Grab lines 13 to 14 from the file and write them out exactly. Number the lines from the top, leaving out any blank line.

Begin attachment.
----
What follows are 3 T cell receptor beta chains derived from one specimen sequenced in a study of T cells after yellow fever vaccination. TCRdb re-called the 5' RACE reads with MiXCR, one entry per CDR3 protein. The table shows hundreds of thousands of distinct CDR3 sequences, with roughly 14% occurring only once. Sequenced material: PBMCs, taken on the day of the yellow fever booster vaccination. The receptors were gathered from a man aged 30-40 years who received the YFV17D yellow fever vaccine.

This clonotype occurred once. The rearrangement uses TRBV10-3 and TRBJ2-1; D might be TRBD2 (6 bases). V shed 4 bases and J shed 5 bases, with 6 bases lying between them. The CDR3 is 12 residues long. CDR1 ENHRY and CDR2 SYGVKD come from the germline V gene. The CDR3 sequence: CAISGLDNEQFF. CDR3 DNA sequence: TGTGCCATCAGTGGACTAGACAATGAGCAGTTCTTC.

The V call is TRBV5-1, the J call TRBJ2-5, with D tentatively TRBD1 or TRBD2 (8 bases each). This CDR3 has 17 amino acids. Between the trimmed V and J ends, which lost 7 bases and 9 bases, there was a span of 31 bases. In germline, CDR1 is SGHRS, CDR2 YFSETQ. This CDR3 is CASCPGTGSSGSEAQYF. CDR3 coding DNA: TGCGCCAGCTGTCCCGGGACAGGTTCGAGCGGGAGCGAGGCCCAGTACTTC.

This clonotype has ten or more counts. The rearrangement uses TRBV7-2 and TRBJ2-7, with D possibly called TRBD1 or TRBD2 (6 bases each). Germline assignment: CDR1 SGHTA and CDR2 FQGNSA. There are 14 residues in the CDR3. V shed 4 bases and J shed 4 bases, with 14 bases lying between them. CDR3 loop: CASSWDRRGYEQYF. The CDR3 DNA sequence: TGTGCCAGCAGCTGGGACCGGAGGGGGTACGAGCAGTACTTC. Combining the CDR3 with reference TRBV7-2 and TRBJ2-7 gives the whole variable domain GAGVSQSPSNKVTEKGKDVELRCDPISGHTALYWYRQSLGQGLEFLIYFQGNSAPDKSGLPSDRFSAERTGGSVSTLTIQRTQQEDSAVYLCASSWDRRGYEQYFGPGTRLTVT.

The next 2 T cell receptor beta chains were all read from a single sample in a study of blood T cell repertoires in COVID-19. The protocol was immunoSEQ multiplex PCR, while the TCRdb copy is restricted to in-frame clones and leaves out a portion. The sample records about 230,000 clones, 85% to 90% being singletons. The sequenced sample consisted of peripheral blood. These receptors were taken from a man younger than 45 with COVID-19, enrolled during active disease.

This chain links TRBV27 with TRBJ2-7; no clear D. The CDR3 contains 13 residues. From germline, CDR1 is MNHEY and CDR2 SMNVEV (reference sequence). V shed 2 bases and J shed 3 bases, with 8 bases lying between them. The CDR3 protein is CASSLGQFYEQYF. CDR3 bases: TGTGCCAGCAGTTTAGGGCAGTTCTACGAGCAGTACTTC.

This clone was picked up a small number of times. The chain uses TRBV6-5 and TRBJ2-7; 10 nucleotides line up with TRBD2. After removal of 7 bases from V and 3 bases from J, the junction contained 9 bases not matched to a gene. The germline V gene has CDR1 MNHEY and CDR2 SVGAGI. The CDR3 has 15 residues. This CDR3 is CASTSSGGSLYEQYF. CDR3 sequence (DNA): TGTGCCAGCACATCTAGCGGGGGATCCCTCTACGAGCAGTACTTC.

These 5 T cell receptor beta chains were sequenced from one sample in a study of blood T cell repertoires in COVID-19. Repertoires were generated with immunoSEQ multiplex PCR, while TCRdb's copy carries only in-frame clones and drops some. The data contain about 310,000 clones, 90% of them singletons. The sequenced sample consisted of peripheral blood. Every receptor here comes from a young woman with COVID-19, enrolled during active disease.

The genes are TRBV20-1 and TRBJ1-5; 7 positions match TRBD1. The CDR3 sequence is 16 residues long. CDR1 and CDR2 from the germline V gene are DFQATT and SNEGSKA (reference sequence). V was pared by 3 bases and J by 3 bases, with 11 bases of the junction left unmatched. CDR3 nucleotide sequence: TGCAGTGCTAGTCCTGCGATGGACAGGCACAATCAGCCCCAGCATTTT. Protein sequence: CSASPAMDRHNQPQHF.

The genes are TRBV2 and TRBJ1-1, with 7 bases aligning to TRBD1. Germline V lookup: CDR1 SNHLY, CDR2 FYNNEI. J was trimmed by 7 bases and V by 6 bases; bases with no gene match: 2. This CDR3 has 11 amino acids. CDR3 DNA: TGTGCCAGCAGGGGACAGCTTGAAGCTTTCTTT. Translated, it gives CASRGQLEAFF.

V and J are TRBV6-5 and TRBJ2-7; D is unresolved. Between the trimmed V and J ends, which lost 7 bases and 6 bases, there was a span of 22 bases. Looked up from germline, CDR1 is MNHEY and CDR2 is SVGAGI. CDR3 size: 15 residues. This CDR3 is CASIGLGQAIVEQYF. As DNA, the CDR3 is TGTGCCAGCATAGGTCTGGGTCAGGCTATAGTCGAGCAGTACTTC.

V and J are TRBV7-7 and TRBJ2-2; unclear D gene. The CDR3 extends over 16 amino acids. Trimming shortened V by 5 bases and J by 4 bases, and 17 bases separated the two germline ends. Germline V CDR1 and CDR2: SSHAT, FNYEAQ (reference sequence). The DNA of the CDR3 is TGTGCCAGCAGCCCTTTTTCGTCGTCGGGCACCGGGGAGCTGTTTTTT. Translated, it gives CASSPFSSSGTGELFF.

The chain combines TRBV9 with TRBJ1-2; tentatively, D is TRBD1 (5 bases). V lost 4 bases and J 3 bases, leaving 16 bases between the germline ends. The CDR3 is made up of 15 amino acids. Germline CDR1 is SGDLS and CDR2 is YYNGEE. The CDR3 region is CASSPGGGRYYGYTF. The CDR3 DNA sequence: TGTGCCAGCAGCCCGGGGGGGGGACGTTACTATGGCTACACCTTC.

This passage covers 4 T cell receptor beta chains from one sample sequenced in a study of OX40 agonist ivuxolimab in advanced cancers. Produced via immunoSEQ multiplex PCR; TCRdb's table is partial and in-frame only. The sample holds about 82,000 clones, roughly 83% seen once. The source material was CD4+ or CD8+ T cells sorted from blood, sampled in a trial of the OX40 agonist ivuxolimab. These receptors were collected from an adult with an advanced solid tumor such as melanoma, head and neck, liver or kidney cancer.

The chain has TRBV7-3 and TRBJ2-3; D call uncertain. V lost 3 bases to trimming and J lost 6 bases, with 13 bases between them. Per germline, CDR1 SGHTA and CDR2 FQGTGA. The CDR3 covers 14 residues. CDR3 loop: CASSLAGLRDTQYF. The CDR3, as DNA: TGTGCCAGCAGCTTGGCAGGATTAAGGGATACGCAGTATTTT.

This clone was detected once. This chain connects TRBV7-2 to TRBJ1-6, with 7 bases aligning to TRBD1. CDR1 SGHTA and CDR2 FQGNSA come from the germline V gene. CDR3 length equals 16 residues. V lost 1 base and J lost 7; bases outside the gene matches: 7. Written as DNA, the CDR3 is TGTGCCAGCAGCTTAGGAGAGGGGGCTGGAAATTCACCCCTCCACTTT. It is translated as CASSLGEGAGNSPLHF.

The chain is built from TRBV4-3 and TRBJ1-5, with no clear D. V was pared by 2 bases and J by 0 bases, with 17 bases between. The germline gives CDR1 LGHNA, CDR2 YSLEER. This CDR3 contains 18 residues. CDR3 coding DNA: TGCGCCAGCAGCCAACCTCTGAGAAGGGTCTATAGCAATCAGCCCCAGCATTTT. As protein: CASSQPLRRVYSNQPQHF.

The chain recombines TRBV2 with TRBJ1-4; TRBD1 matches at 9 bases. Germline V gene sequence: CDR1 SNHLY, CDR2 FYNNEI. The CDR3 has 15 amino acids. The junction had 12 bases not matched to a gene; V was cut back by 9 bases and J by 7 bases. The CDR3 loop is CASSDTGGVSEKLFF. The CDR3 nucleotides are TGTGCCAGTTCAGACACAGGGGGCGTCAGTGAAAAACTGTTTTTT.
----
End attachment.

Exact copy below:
The chain combines TRBV9 with TRBJ1-2; tentatively, D is TRBD1 (5 bases). V lost 4 bases and J 3 bases, leaving 16 bases between the germline ends. The CDR3 is made up of 15 amino acids. Germline CDR1 is SGDLS and CDR2 is YYNGEE. The CDR3 region is CASSPGGGRYYGYTF. The CDR3 DNA sequence: TGTGCCAGCAGCCCGGGGGGGGGACGTTACTATGGCTACACCTTC.

This passage covers 4 T cell receptor beta chains from one sample sequenced in a study of OX40 agonist ivuxolimab in advanced cancers. Produced via immunoSEQ multiplex PCR; TCRdb's table is partial and in-frame only. The sample holds about 82,000 clones, roughly 83% seen once. The source material was CD4+ or CD8+ T cells sorted from blood, sampled in a trial of the OX40 agonist ivuxolimab. These receptors were collected from an adult with an advanced solid tumor such as melanoma, head and neck, liver or kidney cancer.